Tagged / Sam Goodman

BU Research Conference 2023: Embracing failure (and eating cake…)

The 2023 Research Conference took place on one of the hottest days of the year so far.

Dr Jan Peters MBE gives the keynote speech at the BU Research Conference 2023

Dr Jan Peters MBE gives the keynote speech at the BU Research Conference 2023

The theme of this year’s conference was also a hot topic: failure, and how to deal with obstacles and setbacks throughout the research journey.

Opening the conference, Professor Einar Thorsen, Executive Dean of the Faculty of Media and Communication, set the tone for the event – speaking openly and honestly about times when his research hasn’t gone to plan.

Keynote speaker Dr Jan Peters MBE shared stories from her time working in both academia and industry and the lessons she’d learnt – from embracing your strengths to avoiding comparing yourself to others.

Professor Ann Hemingway and Professor Sam Goodman share their insights for overcoming academic rejection

Professor Ann Hemingway and Professor Sam Goodman share their insights for overcoming academic rejection

In a joint keynote, Professor Ann Hemingway and Professor Sam Goodman, shared their advice and insights into experiencing and overcoming academic rejection. As well as presenting some choice comments they’d received from reviewers in the past, they also shared their tips for ‘failing better’, including the 3 Rs – resubmit, repurpose or restart.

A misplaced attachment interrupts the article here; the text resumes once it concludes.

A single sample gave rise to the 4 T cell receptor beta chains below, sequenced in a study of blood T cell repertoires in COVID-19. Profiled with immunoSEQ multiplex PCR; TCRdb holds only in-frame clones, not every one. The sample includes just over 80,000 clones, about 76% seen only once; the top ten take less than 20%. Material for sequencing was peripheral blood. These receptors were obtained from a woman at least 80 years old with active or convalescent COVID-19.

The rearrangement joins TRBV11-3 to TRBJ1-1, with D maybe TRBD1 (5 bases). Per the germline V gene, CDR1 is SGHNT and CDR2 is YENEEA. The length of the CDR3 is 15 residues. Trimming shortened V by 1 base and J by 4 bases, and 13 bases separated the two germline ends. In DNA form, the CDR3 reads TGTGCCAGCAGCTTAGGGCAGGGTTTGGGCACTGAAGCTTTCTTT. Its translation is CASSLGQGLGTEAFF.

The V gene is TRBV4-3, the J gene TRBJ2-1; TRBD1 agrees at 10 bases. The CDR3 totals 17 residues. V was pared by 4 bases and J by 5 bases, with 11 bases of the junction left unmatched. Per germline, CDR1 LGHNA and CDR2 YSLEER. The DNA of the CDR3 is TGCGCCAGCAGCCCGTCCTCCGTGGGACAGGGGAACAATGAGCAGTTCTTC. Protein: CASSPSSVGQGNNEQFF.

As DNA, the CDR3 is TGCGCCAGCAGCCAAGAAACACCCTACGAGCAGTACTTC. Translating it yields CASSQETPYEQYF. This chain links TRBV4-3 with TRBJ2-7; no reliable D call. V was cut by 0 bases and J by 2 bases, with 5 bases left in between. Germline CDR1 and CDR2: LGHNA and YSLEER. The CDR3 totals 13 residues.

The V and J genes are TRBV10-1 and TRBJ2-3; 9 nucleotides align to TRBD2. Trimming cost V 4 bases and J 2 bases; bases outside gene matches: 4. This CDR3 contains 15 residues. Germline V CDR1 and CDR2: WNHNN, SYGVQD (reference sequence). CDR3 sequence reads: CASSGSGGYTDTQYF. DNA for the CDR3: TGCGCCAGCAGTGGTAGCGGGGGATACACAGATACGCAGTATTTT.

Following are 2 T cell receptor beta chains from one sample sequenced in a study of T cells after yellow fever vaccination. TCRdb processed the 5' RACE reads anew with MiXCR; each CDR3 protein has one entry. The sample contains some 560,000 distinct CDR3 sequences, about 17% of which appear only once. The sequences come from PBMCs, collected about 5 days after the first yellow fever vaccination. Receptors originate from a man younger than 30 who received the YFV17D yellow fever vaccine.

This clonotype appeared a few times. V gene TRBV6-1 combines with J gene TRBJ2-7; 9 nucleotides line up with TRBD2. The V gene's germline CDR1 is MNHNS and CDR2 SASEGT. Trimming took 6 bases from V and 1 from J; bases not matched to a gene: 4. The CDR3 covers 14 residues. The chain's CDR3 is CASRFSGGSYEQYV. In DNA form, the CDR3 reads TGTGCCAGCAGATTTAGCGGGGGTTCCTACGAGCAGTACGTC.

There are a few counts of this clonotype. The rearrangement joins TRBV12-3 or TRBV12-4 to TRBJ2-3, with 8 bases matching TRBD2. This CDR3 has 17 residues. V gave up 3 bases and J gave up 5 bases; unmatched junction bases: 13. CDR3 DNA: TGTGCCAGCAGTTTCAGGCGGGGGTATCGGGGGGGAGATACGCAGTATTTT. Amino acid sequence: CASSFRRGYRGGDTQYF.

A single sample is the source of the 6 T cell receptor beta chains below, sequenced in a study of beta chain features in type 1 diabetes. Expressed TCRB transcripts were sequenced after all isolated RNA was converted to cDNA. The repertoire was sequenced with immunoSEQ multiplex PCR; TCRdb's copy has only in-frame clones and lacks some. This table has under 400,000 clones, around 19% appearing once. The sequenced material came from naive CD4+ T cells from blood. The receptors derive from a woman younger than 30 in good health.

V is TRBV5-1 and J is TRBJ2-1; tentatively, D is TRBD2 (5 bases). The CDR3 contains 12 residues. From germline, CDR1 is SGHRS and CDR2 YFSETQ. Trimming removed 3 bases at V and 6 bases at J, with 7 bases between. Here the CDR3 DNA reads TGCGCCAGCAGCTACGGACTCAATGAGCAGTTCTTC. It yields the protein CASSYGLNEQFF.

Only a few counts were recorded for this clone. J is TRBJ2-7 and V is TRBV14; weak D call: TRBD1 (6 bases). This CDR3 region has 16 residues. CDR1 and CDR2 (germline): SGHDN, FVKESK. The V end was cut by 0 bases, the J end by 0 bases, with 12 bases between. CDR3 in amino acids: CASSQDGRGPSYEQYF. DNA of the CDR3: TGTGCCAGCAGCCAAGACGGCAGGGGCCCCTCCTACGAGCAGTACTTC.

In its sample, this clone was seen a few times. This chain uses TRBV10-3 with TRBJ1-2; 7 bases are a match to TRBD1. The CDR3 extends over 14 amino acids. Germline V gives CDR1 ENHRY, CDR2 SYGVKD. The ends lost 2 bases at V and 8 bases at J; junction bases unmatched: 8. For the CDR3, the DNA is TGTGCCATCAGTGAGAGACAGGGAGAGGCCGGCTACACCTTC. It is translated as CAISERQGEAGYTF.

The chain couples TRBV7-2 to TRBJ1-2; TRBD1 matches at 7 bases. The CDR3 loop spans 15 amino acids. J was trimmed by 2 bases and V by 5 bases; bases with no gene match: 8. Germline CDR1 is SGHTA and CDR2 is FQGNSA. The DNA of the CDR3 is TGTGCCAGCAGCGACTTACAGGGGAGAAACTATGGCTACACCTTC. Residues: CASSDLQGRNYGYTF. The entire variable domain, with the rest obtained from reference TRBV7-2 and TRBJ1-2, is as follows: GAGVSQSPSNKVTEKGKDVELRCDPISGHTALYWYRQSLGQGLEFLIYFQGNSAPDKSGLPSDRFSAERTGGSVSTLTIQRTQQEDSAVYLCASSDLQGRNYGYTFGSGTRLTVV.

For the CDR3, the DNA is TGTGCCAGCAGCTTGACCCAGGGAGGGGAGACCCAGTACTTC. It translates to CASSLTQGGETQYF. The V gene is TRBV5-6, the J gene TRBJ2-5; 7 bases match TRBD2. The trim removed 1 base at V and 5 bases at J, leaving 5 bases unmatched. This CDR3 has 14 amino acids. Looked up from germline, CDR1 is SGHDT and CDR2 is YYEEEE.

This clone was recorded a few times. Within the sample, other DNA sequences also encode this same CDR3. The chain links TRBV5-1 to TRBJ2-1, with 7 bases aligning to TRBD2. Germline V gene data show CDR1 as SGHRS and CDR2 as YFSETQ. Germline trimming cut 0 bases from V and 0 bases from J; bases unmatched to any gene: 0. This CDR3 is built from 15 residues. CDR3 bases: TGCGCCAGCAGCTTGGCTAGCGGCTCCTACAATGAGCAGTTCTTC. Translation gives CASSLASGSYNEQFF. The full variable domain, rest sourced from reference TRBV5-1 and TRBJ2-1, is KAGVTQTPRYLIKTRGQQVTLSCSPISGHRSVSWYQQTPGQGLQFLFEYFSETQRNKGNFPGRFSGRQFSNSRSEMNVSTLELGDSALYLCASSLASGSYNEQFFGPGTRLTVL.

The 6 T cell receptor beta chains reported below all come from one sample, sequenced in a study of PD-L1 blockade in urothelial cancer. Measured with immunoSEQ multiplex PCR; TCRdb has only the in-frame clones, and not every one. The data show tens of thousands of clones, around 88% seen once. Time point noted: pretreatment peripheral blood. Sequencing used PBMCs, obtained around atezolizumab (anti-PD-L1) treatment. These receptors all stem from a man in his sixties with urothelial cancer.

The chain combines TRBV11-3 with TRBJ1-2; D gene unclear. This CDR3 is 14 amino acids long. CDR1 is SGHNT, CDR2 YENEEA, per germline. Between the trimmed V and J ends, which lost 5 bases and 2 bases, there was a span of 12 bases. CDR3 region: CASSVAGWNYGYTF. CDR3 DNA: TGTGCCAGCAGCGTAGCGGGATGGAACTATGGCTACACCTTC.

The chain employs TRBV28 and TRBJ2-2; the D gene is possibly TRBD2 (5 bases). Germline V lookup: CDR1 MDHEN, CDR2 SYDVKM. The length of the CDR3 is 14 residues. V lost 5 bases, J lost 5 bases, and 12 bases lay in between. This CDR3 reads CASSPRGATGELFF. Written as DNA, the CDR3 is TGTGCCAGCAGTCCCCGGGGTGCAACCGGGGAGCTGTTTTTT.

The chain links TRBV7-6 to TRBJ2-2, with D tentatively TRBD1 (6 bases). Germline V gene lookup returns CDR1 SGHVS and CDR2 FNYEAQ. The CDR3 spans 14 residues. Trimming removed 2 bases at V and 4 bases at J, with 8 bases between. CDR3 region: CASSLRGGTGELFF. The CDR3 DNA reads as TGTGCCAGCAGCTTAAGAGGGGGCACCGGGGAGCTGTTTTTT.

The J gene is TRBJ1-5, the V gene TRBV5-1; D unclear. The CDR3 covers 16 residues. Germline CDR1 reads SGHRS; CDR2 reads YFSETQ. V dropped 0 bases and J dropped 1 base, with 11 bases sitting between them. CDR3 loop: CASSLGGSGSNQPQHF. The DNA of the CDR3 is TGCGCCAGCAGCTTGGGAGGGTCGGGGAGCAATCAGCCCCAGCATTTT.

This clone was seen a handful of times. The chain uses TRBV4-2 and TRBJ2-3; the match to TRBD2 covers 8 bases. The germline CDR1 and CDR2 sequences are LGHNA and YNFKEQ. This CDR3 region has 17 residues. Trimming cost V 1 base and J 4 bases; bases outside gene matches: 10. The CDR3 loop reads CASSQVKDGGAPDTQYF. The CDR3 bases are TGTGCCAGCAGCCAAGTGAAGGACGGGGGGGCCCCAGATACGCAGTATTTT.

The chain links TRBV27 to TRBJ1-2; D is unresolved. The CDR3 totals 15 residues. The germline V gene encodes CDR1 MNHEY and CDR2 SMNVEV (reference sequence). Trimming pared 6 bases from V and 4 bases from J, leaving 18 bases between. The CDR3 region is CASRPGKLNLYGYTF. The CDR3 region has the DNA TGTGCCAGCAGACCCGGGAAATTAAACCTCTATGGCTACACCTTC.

Over lunch, attendees had the chance to decorate ‘failure cakes’ with the team from the Centre for Health, Science and Communication Research, icing cupcakes with positive messages for those who might have experienced failure.

Three people decorating cupcakes

Failure cake decorating as part of the BU Research Conference 2023

In the afternoon, workshops offered the opportunity to learn practical tips and strategies for dealing with difficulties. Topics covered included building resilience, articulating your strengths, repurposing grant applications and improving writing approaches.

The conference was closed by Robert Seaborne from Inside Academia, who spoke about the dichotomy between the core values of research (learning through failure to discover something new or unknown) and the success metrics which pervade academic culture.

A close-up image of Robert Seaborne presenting at the BU Research Conference

Robert Seaborne closing the BU Research Conference